Leona Fleetwood

LEONA FLEETWOOD by Gary Dielman

After graduating cum laude from Washington University in St. Louis, Missouri, Leona Fleetwood came west to teach school at Warren, Idaho. While visiting her uncle, Simeon Childs Richardson, mayor of Greenhorn, Baker County, Oregon, she took a job teaching at nearby Bonanza Mine. But after a time, her love of books led her to librarian school in Los Angeles, where she worked for a while after finishing her studies. However, she had developed an unending love for Eastern Oregon, so she returned to Baker City to be children’s librarian (1940), and later, head librarian of the Carnegie Library (1942-1960).


Ruth Lewis Meenk (BHS '57) writes about Leona’s library work, “Leona Fleetwood set the stage for making books an endless source of pleasure in my life, and in the lives of many others lucky enough to feel her influence.” But she didn’t just love books. She used puppets she made herself to provide Saturday morning entertainment and education for children; loved drama and art; and helped establish Baker Heritage Museum, Crossroads Arts Center, and the local chapter of AAUW, of which she was an active lifetime member.


Leona and husband, Orville, loved square dancing so much they belonged to three local square-dance groups. Until her death on October 20, 1983, Leona Fleetwood’s zest for living and learning activated and energized a multitude of community activities.

 

Remembrances of Leona Fleetwood by Ruth Lewis Meenk:

“I remember Leona Fleetwood as the queen of the library: she inspired awe and fear, and could do no wrong. Yet in spite of all the intimidation, she was regularly kind and generous with her time and information. It’s just that I recall her doing it sternly. She put on great puppet shows, but she also did much more to make the library an exciting and welcoming place for kids who preferred reading to any other activity.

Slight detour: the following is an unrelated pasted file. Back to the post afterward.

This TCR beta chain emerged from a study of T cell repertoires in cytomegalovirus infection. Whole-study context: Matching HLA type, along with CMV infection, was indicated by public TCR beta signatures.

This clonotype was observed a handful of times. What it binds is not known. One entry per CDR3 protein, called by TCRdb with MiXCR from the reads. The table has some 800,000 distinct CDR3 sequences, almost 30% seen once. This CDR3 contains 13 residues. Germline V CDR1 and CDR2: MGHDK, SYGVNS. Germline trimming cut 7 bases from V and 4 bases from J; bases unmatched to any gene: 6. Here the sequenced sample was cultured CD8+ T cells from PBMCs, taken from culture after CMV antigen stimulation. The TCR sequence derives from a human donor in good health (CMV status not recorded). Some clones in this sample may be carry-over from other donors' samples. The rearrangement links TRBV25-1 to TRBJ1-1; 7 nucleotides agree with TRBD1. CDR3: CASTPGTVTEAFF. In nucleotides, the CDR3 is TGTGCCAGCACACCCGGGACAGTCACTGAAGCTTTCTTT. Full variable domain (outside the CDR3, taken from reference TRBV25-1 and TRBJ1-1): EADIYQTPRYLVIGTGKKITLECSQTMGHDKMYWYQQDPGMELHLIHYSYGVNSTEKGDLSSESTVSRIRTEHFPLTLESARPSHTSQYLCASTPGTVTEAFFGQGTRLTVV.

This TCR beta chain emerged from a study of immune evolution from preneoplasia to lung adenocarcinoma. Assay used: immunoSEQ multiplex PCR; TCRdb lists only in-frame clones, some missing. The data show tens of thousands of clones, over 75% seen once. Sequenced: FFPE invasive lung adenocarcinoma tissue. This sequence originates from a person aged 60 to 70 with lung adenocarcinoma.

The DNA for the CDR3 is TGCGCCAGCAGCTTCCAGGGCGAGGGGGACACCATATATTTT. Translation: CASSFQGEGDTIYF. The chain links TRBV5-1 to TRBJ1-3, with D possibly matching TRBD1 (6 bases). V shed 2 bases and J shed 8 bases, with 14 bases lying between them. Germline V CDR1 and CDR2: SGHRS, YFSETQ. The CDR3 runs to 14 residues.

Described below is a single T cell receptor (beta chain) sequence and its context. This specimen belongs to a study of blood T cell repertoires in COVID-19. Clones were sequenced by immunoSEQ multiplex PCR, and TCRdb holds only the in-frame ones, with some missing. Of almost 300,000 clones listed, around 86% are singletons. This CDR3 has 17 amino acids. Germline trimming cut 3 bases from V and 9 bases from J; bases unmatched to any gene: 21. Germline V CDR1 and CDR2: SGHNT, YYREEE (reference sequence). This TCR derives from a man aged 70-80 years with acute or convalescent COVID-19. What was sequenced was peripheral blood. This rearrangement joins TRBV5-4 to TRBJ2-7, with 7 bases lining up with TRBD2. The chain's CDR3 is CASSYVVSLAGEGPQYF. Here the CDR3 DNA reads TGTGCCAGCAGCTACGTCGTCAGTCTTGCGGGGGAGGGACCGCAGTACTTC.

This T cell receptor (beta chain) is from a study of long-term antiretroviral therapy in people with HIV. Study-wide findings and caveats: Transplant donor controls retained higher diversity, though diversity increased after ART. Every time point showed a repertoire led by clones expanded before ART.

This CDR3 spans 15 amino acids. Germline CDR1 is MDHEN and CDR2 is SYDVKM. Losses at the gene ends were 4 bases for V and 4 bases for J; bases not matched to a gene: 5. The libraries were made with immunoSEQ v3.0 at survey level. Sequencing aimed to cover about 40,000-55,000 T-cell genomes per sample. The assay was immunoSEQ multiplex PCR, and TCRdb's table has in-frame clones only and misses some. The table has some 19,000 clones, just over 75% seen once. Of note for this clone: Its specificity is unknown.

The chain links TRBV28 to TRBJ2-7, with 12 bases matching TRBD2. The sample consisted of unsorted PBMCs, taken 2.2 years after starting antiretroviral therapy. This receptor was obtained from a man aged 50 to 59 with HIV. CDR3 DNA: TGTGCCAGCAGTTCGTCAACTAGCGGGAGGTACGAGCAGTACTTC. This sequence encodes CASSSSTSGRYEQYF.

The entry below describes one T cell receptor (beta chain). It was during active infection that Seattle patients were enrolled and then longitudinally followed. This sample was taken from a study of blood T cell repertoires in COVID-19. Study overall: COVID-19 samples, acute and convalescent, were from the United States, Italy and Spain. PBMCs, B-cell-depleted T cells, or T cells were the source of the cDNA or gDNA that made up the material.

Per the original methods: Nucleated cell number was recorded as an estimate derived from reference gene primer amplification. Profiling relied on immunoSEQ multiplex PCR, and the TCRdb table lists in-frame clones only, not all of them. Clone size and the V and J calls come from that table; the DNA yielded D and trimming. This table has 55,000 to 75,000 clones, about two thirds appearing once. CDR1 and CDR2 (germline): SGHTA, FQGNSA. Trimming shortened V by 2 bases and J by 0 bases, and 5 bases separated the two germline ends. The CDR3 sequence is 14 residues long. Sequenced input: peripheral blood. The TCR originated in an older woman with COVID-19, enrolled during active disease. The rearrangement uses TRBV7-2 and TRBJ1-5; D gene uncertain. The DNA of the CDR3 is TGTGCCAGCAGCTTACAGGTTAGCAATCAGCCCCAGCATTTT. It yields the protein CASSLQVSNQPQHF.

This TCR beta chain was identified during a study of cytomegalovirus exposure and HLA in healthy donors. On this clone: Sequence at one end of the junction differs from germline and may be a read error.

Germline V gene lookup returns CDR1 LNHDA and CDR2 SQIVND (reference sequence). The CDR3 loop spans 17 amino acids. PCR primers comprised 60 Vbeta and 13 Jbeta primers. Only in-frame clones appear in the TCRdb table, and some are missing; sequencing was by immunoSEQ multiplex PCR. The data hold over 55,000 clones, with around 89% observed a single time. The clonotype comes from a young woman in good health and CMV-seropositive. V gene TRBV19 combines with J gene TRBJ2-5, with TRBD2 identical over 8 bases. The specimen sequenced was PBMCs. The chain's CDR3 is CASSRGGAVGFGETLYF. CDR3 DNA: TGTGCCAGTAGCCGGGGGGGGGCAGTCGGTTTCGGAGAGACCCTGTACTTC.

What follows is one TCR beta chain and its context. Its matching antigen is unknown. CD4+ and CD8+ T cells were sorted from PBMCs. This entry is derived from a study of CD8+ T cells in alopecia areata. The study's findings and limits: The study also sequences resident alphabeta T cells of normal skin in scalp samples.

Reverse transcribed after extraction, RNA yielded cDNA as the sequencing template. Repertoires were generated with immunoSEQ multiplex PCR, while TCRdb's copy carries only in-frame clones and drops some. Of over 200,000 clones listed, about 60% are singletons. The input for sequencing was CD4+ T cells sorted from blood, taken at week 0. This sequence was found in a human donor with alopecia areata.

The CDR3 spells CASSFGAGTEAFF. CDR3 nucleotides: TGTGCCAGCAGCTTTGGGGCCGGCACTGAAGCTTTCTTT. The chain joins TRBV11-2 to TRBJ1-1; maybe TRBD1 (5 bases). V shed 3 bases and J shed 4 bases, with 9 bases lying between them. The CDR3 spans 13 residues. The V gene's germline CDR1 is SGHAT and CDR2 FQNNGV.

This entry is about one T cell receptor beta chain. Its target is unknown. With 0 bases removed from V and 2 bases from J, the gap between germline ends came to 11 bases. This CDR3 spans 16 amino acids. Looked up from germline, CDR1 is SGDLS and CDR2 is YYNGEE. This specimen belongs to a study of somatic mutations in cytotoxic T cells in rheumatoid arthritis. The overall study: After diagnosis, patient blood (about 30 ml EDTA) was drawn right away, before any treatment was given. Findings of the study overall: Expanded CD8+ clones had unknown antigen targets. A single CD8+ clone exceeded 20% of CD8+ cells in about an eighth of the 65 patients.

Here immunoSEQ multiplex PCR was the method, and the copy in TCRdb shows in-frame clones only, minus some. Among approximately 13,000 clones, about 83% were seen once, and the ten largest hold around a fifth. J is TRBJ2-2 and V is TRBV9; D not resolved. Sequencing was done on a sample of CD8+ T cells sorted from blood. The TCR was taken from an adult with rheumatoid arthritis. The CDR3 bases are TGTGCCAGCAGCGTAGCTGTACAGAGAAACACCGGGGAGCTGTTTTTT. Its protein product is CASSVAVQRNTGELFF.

I almost lived in the Carnegie Library during my elementary and jr. high school years. It was within walking distance (albeit a bit of a hike) from my home. My mother, an R.N., often worked as office nurse for Dr. Inman, across the street from the library, so I was in close enough proximity to a parent to be allowed almost limitless access to the library. I think I read every book in the children’s library, especially focusing on the Greek and Roman myths, knowledge which helped me enormously during my college years. It was so wonderful and cool in the summer; there were the marvelous puppet shows, and frequently there were contests. I remember an Easter egg decorating contest. I gorped up a boiled egg with feathers, called it “Chanticleer” and won a book entitled The Five Little Peppers. Actual owned books (not borrowed from the library) were a rare treat in my house, and I still have that prized book.

Leona Fleetwood set the stage for making books an endless source of pleasure in my life, and in the lives of many others lucky enough to feel her influence.

 

click here to download Leonas complete eulogy in word format

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